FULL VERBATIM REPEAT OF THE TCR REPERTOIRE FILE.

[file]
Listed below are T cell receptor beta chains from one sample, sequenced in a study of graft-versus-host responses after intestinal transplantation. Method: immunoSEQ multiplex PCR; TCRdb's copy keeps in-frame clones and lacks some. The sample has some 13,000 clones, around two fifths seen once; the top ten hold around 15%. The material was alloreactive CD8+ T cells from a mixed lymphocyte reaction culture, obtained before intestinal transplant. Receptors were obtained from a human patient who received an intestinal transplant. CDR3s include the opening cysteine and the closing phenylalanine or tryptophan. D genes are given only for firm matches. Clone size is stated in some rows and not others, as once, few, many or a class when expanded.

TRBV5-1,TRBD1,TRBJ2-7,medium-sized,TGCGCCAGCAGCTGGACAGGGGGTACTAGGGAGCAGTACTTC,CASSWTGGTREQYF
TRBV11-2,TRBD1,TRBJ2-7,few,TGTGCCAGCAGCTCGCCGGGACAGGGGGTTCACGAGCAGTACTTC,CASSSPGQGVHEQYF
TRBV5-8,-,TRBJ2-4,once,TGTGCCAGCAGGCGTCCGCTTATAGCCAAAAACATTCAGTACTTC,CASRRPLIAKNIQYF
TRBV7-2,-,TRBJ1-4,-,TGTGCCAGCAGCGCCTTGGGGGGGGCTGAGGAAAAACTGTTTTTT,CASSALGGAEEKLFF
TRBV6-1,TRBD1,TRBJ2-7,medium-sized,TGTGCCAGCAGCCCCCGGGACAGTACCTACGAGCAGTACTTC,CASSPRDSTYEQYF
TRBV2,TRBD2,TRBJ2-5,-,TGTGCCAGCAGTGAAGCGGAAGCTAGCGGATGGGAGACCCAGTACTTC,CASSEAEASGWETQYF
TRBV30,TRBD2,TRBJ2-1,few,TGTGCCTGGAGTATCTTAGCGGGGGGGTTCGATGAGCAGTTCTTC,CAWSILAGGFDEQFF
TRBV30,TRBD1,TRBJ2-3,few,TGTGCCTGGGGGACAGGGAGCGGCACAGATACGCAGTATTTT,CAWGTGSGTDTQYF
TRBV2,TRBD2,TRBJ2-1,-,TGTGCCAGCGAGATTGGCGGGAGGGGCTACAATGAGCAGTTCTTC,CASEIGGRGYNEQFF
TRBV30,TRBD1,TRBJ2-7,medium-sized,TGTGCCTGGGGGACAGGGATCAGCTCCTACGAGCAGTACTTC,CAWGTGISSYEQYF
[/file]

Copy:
Listed below are T cell receptor beta chains from one sample, sequenced in a study of graft-versus-host responses after intestinal transplantation. Method: immunoSEQ multiplex PCR; TCRdb's copy keeps in-frame clones and lacks some. The sample has some 13,000 clones, around two fifths seen once; the top ten hold around 15%. The material was alloreactive CD8+ T cells from a mixed lymphocyte reaction culture, obtained before intestinal transplant. Receptors were obtained from a human patient who received an intestinal transplant. CDR3s include the opening cysteine and the closing phenylalanine or tryptophan. D genes are given only for firm matches. Clone size is stated in some rows and not others, as once, few, many or a class when expanded.

TRBV5-1,TRBD1,TRBJ2-7,medium-sized,TGCGCCAGCAGCTGGACAGGGGGTACTAGGGAGCAGTACTTC,CASSWTGGTREQYF
TRBV11-2,TRBD1,TRBJ2-7,few,TGTGCCAGCAGCTCGCCGGGACAGGGGGTTCACGAGCAGTACTTC,CASSSPGQGVHEQYF
TRBV5-8,-,TRBJ2-4,once,TGTGCCAGCAGGCGTCCGCTTATAGCCAAAAACATTCAGTACTTC,CASRRPLIAKNIQYF
TRBV7-2,-,TRBJ1-4,-,TGTGCCAGCAGCGCCTTGGGGGGGGCTGAGGAAAAACTGTTTTTT,CASSALGGAEEKLFF
TRBV6-1,TRBD1,TRBJ2-7,medium-sized,TGTGCCAGCAGCCCCCGGGACAGTACCTACGAGCAGTACTTC,CASSPRDSTYEQYF
TRBV2,TRBD2,TRBJ2-5,-,TGTGCCAGCAGTGAAGCGGAAGCTAGCGGATGGGAGACCCAGTACTTC,CASSEAEASGWETQYF
TRBV30,TRBD2,TRBJ2-1,few,TGTGCCTGGAGTATCTTAGCGGGGGGGTTCGATGAGCAGTTCTTC,CAWSILAGGFDEQFF
TRBV30,TRBD1,TRBJ2-3,few,TGTGCCTGGGGGACAGGGAGCGGCACAGATACGCAGTATTTT,CAWGTGSGTDTQYF
TRBV2,TRBD2,TRBJ2-1,-,TGTGCCAGCGAGATTGGCGGGAGGGGCTACAATGAGCAGTTCTTC,CASEIGGRGYNEQFF
TRBV30,TRBD1,TRBJ2-7,medium-sized,TGTGCCTGGGGGACAGGGATCAGCTCCTACGAGCAGTACTTC,CAWGTGISSYEQYF